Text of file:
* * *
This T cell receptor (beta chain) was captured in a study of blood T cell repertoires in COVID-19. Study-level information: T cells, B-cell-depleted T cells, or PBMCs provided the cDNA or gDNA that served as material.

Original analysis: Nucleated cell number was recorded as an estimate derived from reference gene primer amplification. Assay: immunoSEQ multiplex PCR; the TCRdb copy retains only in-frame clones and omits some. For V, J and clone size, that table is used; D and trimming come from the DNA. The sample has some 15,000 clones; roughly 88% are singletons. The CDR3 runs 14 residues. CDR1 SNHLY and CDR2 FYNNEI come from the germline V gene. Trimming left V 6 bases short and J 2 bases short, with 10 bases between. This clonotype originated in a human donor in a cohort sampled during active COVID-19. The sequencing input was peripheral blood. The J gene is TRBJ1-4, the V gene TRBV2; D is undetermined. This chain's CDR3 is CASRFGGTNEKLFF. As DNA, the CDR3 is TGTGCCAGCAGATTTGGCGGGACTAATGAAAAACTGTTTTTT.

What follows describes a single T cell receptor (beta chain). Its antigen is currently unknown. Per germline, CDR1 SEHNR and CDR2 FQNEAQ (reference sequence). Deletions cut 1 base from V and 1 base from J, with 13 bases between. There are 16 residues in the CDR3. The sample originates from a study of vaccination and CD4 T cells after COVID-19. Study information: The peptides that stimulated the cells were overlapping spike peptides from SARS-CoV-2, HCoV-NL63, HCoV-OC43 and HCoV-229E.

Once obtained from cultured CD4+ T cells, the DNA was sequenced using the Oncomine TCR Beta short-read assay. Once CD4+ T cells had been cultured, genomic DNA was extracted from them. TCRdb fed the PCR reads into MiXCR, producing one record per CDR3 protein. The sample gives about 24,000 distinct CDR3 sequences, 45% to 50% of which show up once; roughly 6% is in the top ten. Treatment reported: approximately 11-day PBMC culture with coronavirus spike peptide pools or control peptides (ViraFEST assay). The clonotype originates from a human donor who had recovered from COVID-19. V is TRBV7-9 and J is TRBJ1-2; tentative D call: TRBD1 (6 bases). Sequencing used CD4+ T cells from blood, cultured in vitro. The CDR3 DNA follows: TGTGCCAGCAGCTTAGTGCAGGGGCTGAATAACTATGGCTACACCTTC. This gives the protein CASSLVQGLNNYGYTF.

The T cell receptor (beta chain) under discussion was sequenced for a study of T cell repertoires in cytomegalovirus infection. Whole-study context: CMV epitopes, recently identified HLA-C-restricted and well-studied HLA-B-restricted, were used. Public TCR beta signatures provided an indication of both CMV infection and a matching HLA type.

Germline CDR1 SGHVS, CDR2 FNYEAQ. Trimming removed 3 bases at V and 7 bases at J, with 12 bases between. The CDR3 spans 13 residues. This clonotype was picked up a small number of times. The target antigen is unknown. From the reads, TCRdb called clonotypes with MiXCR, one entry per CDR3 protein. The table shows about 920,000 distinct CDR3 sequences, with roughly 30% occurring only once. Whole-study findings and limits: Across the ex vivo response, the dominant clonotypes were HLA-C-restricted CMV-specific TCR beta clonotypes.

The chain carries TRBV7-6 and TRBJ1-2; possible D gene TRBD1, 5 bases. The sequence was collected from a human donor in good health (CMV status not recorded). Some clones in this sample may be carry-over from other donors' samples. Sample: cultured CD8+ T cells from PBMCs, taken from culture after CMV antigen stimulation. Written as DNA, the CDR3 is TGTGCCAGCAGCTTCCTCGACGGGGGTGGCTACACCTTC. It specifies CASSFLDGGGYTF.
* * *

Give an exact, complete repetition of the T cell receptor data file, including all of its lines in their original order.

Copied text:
This T cell receptor (beta chain) was captured in a study of blood T cell repertoires in COVID-19. Study-level information: T cells, B-cell-depleted T cells, or PBMCs provided the cDNA or gDNA that served as material.

Original analysis: Nucleated cell number was recorded as an estimate derived from reference gene primer amplification. Assay: immunoSEQ multiplex PCR; the TCRdb copy retains only in-frame clones and omits some. For V, J and clone size, that table is used; D and trimming come from the DNA. The sample has some 15,000 clones; roughly 88% are singletons. The CDR3 runs 14 residues. CDR1 SNHLY and CDR2 FYNNEI come from the germline V gene. Trimming left V 6 bases short and J 2 bases short, with 10 bases between. This clonotype originated in a human donor in a cohort sampled during active COVID-19. The sequencing input was peripheral blood. The J gene is TRBJ1-4, the V gene TRBV2; D is undetermined. This chain's CDR3 is CASRFGGTNEKLFF. As DNA, the CDR3 is TGTGCCAGCAGATTTGGCGGGACTAATGAAAAACTGTTTTTT.

What follows describes a single T cell receptor (beta chain). Its antigen is currently unknown. Per germline, CDR1 SEHNR and CDR2 FQNEAQ (reference sequence). Deletions cut 1 base from V and 1 base from J, with 13 bases between. There are 16 residues in the CDR3. The sample originates from a study of vaccination and CD4 T cells after COVID-19. Study information: The peptides that stimulated the cells were overlapping spike peptides from SARS-CoV-2, HCoV-NL63, HCoV-OC43 and HCoV-229E.

Once obtained from cultured CD4+ T cells, the DNA was sequenced using the Oncomine TCR Beta short-read assay. Once CD4+ T cells had been cultured, genomic DNA was extracted from them. TCRdb fed the PCR reads into MiXCR, producing one record per CDR3 protein. The sample gives about 24,000 distinct CDR3 sequences, 45% to 50% of which show up once; roughly 6% is in the top ten. Treatment reported: approximately 11-day PBMC culture with coronavirus spike peptide pools or control peptides (ViraFEST assay). The clonotype originates from a human donor who had recovered from COVID-19. V is TRBV7-9 and J is TRBJ1-2; tentative D call: TRBD1 (6 bases). Sequencing used CD4+ T cells from blood, cultured in vitro. The CDR3 DNA follows: TGTGCCAGCAGCTTAGTGCAGGGGCTGAATAACTATGGCTACACCTTC. This gives the protein CASSLVQGLNNYGYTF.

The T cell receptor (beta chain) under discussion was sequenced for a study of T cell repertoires in cytomegalovirus infection. Whole-study context: CMV epitopes, recently identified HLA-C-restricted and well-studied HLA-B-restricted, were used. Public TCR beta signatures provided an indication of both CMV infection and a matching HLA type.

Germline CDR1 SGHVS, CDR2 FNYEAQ. Trimming removed 3 bases at V and 7 bases at J, with 12 bases between. The CDR3 spans 13 residues. This clonotype was picked up a small number of times. The target antigen is unknown. From the reads, TCRdb called clonotypes with MiXCR, one entry per CDR3 protein. The table shows about 920,000 distinct CDR3 sequences, with roughly 30% occurring only once. Whole-study findings and limits: Across the ex vivo response, the dominant clonotypes were HLA-C-restricted CMV-specific TCR beta clonotypes.

The chain carries TRBV7-6 and TRBJ1-2; possible D gene TRBD1, 5 bases. The sequence was collected from a human donor in good health (CMV status not recorded). Some clones in this sample may be carry-over from other donors' samples. Sample: cultured CD8+ T cells from PBMCs, taken from culture after CMV antigen stimulation. Written as DNA, the CDR3 is TGTGCCAGCAGCTTCCTCGACGGGGGTGGCTACACCTTC. It specifies CASSFLDGGGYTF.